Nonfiction > Verse > Ralph Waldo Emerson > The Complete Works > Poems
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Ralph Waldo Emerson (1803–1882).  The Complete Works.  1904.
Vol. IX. Poems
 
II. May-Day and Other Pieces
The Titmouse
 
YOU 1 shall not be overbold
When you deal with arctic cold,
As late I found my lukewarm blood
Chilled wading in the snow-choked wood.
How should I fight? my foeman fine        5
Has million arms to one of mine:
East, west, for aid I looked in vain,
East, west, north, south, are his domain.
Miles off, three dangerous miles, is home;
Must borrow his winds who there would come.        10
Up and away for life! be fleet!—
The frost-king ties my fumbling feet,
Sings in my ears, my hands are stones,
Curdles the blood to the marble bones,
Tugs at the heart-strings, numbs the sense,        15
And hems in life with narrowing fence.
Well, in this broad bed lie and sleep,—
The punctual stars will vigil keep,—
Embalmed by purifying cold;
The winds shall sing their dead-march old,        20
The snow is no ignoble shroud,
The moon thy mourner, and the cloud.
 
  Softly,—but this way fate was pointing,
’T was coming fast to such anointing,
When piped a tiny voice hard by,        25
Gay and polite, a cheerful cry,
Chic-chic-a-dee-dee! saucy note
Out of sound heart and merry throat,
As if it said, ‘Good day, good sir!
Fine afternoon, old passenger!        30
Happy to meet you in these places,
Where January brings few faces.’
 
  This poet, though he live apart,
Moved by his hospitable heart,
Sped, when I passed his sylvan fort,        35
To do the honors of his court,
As fits a feathered lord of land;
Flew near, with soft wing grazed my hand,
Hopped on the bough, then, darting low,
Prints his small impress on the snow,        40
Shows feats of his gymnastic play,
Head downward, clinging to the spray.
 
  Here was this atom in full breath,
Hurling defiance at vast death;
This scrap of valor just for play        45
Fronts the north-wind in waistcoat gray,
As if to shame my weak behavior;
I greeted loud my little savior,
‘You pet! what dost here? and what for?
In these woods, thy small Labrador,        50
At this pinch, wee San Salvador!
What fire burns in that little chest
So frolic, stout and self-possest?
Henceforth I wear no stripe but thine;
Ashes and jet all hues outshine.        55
Why are not diamonds black and gray,
To ape thy dare-devil array?
And I affirm, the spacious North
Exists to draw thy virtue forth.
I think no virtue goes with size;        60
The reason of all cowardice
Is, that men are overgrown,
And, to be valiant, must come down
To the titmouse dimension.’
 
  ’T is good will makes intelligence,        65
And I began to catch the sense
Of my bird’s song: ‘Live out of doors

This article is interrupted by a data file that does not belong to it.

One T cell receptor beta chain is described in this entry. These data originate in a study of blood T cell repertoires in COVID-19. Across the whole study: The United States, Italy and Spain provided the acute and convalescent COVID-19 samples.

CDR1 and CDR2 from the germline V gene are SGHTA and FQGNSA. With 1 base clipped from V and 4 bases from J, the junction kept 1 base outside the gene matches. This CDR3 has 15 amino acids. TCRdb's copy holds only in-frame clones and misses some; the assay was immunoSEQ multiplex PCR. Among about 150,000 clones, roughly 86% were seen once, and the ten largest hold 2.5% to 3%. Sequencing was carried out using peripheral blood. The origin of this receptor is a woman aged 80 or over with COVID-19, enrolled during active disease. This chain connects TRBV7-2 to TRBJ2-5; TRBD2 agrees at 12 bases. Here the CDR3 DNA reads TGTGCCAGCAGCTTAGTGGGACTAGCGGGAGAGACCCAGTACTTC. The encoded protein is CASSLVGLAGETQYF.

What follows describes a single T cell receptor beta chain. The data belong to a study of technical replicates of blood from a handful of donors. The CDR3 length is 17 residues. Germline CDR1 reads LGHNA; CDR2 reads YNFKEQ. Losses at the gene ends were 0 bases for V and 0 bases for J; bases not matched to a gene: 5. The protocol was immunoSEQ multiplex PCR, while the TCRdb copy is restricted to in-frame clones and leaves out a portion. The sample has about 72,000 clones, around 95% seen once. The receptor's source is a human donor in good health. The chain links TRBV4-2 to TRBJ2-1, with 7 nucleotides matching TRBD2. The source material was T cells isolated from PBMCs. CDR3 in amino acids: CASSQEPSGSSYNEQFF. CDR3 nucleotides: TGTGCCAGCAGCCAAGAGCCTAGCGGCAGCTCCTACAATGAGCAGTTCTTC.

In the great woods, on prairie floors.
I dine in the sun; when he sinks in the sea,
I too have a hole in a hollow tree;        70
And I like less when Summer beats
With stifling beams on these retreats,
Than noontide twilights which snow makes
With tempest of the blinding flakes.
For well the soul, if stout within,        75
Can arm impregnably the skin;
And polar frost my frame defied,
Made of the air that blows outside.’
 
  With glad remembrance of my debt,
I homeward turn; farewell, my pet!        80
When here again thy pilgrim comes,
He shall bring store of seeds and crumbs.
Doubt not, so long as earth has bread,
Thou first and foremost shalt be fed;
The Providence that is most large        85
Takes hearts like thine in special charge,
Helps who for their own need are strong,
And the sky doats on cheerful song.
Henceforth I prize thy wiry chant
O’er all that mass and minster vaunt;        90
For men mis-hear thy call in Spring,
As ’t would accost some frivolous wing,
Crying out of the hazel copse, Phe-be!
And, in winter, Chic-a-dee-dee!
I think old Cæsar must have heard        95
In northern Gaul my dauntless bird,
And, echoed in some frosty wold,
Borrowed thy battle-numbers bold.
And I will write our annals new,
And thank thee for a better clew,        100
I, who dreamed not when I came here
To find the antidote of fear,
Now hear thee say in Roman key,
Pæan! Veni, vidi, vici.
 
Note 1. The chronicle of the poet’s adventure with the titmouse was written in verse while it was still fresh in his mind.
  The poem appeared in the Atlantic Monthly for May, 1862, and here is the story in the journal:—
  March 3, 1862. “The snow still lies even with the tops of the walls across the Walden road, and, this afternoon, I waded through the woods to my grove. A chickadee came out to greet me, flew about within reach of my hands, perched on the nearest bough, flew down into the snow, rested there two seconds, then up again just over my head, and busied himself on the dead bark. I whistled to him through my teeth, and (I think, in response) he began at once to whistle. I promised him crumbs, and must not go again to these woods without them. I suppose the best food to carry would be the meat of shagbarks or Castile nuts. Thoreau tells me that they are very sociable with wood-choppers, and will take crumbs from their hands.”
  On the dangers of the situation, if such there were, Mr. Emerson is silent in the journal, as would be natural with him, and perhaps for Art’s sake he magnifies them in the poem, but it is to be remembered how like a lion March often comes in in Massachusetts, that the snow was deep, the woods really remote and the walker approaching his sixtieth year. The American reader will hardly find the poem so obscure as did Matthew Arnold, who said that, after all, one does n’t quite get at what the titmouse really did for Emerson.
  The titmouse was an old friend. Here is a passage from the journal of 1856:—
  “The horse taught me something, the titmouse whispered a secret in my ear, and the lespedeza looked at me, as I passed. Will the academicians, in their Annual Report, please tell me what they said?” [back]
 
 
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